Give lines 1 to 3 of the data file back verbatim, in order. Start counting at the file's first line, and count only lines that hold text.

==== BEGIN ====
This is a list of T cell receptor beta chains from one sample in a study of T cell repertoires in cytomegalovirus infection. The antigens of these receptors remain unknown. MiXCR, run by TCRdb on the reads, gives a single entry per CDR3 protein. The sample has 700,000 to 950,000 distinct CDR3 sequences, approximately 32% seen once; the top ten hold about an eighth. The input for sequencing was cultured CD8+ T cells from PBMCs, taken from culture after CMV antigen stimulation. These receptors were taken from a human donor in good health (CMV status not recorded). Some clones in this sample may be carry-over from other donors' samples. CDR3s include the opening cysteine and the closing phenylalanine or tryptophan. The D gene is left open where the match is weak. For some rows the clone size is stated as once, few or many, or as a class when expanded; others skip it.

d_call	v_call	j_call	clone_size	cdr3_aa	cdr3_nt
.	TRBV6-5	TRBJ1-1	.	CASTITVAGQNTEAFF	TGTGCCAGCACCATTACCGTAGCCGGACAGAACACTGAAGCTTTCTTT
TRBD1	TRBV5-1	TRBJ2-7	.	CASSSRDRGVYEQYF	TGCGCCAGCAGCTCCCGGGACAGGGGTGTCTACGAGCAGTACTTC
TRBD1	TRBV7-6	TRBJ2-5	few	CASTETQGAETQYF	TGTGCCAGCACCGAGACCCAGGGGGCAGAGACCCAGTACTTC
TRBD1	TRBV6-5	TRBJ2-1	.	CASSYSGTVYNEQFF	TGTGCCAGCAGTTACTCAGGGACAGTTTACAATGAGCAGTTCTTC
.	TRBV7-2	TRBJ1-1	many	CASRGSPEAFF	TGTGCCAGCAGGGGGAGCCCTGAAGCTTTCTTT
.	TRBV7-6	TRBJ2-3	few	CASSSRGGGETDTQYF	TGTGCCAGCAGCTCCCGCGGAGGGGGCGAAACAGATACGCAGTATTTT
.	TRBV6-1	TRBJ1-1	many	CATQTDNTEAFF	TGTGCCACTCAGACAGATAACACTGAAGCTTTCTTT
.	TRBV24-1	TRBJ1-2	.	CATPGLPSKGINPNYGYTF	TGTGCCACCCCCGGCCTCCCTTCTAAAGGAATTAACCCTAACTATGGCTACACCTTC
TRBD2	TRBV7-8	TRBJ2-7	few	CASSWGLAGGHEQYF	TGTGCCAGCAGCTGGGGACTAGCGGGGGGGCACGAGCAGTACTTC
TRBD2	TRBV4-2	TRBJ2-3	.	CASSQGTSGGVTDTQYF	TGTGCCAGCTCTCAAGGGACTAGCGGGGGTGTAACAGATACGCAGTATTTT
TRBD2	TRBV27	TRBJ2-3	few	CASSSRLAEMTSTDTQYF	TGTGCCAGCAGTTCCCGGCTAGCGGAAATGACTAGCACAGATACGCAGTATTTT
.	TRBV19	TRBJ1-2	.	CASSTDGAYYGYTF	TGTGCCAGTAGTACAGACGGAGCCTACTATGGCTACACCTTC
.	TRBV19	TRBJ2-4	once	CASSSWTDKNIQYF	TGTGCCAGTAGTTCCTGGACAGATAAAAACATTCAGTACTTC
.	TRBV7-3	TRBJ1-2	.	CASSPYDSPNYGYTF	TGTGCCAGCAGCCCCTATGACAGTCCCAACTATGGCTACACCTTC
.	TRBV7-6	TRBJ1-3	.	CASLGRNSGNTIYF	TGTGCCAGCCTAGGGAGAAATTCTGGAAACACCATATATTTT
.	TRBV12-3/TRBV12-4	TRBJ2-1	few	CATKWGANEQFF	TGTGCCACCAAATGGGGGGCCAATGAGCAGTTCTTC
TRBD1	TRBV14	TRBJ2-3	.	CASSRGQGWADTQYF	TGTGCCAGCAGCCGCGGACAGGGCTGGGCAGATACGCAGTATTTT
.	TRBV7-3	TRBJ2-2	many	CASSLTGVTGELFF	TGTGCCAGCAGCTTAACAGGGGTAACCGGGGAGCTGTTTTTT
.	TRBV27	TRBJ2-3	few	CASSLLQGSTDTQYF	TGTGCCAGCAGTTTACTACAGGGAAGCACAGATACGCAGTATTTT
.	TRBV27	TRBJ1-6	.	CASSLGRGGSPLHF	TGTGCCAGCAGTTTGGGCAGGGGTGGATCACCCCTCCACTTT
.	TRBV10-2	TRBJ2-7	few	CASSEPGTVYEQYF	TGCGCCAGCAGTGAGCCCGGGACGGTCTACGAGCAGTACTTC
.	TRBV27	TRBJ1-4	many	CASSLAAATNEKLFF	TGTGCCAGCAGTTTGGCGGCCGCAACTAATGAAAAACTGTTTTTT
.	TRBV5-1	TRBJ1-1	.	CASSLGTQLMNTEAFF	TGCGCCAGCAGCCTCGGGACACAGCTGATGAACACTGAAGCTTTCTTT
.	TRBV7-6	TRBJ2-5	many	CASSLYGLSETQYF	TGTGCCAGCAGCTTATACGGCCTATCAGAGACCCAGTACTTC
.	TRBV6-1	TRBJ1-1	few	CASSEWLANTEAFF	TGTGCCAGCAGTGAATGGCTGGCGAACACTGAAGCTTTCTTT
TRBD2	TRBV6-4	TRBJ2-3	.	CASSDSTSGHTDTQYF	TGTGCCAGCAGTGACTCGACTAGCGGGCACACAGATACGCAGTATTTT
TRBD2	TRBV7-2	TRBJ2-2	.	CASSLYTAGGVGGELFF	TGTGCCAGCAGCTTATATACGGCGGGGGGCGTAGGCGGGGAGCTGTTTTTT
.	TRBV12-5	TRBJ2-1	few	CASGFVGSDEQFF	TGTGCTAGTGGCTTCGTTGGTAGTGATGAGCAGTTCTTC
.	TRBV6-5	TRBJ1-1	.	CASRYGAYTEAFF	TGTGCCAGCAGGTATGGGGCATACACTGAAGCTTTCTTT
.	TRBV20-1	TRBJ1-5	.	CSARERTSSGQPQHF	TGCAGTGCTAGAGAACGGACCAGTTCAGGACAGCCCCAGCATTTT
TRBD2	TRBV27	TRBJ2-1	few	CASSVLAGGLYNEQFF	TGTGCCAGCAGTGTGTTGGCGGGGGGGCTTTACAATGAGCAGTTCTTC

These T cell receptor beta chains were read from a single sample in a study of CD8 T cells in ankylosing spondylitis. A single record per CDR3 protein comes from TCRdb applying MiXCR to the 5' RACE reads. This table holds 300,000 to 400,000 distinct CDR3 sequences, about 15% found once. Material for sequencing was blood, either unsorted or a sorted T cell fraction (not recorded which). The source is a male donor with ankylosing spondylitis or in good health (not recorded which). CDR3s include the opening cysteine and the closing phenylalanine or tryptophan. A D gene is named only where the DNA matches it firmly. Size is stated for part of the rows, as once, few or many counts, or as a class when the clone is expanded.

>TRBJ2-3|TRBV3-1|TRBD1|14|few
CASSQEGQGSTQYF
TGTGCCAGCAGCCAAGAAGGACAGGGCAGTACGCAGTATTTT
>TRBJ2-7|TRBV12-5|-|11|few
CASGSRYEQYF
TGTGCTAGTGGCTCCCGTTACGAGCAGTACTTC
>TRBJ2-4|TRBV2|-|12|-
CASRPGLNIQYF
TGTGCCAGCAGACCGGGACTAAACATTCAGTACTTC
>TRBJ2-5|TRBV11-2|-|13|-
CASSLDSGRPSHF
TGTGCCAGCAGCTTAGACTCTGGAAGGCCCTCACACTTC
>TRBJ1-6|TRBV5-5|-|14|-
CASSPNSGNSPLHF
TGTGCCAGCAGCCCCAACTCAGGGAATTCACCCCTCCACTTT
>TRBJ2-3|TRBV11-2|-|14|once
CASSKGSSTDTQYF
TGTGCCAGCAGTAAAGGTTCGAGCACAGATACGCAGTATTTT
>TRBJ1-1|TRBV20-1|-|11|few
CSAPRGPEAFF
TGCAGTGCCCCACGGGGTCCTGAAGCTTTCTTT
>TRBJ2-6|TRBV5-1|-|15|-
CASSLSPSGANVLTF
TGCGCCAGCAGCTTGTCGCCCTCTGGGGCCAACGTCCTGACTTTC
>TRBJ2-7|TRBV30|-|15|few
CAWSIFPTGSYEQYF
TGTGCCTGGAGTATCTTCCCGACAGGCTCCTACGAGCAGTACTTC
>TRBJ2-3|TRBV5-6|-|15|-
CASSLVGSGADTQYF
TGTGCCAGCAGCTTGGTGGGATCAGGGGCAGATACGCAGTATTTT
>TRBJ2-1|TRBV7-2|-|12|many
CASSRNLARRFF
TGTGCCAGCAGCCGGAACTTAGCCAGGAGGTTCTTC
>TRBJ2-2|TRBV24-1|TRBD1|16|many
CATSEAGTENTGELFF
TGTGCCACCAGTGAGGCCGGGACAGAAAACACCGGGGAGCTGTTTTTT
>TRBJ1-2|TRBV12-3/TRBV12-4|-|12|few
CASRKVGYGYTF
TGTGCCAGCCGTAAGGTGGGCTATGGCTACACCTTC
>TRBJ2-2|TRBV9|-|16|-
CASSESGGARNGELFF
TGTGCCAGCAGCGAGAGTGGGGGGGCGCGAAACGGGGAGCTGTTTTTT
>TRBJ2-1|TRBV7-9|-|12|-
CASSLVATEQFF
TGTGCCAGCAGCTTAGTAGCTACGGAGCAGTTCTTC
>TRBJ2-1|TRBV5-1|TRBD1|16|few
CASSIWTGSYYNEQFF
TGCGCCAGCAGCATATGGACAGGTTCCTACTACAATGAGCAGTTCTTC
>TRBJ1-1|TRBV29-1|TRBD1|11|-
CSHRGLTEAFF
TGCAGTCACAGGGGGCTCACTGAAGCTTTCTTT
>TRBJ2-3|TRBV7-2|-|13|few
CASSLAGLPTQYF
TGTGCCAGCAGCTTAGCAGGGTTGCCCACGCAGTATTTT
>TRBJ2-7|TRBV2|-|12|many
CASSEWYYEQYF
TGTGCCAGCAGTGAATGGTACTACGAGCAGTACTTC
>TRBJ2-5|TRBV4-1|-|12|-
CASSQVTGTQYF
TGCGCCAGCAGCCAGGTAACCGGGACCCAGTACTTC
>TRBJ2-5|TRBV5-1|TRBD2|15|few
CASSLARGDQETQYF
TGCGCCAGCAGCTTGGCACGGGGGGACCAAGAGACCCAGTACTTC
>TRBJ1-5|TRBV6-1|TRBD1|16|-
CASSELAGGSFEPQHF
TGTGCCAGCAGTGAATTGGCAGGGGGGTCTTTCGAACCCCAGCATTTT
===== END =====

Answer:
This is a list of T cell receptor beta chains from one sample in a study of T cell repertoires in cytomegalovirus infection. The antigens of these receptors remain unknown. MiXCR, run by TCRdb on the reads, gives a single entry per CDR3 protein. The sample has 700,000 to 950,000 distinct CDR3 sequences, approximately 32% seen once; the top ten hold about an eighth. The input for sequencing was cultured CD8+ T cells from PBMCs, taken from culture after CMV antigen stimulation. These receptors were taken from a human donor in good health (CMV status not recorded). Some clones in this sample may be carry-over from other donors' samples. CDR3s include the opening cysteine and the closing phenylalanine or tryptophan. The D gene is left open where the match is weak. For some rows the clone size is stated as once, few or many, or as a class when expanded; others skip it.

d_call	v_call	j_call	clone_size	cdr3_aa	cdr3_nt
.	TRBV6-5	TRBJ1-1	.	CASTITVAGQNTEAFF	TGTGCCAGCACCATTACCGTAGCCGGACAGAACACTGAAGCTTTCTTT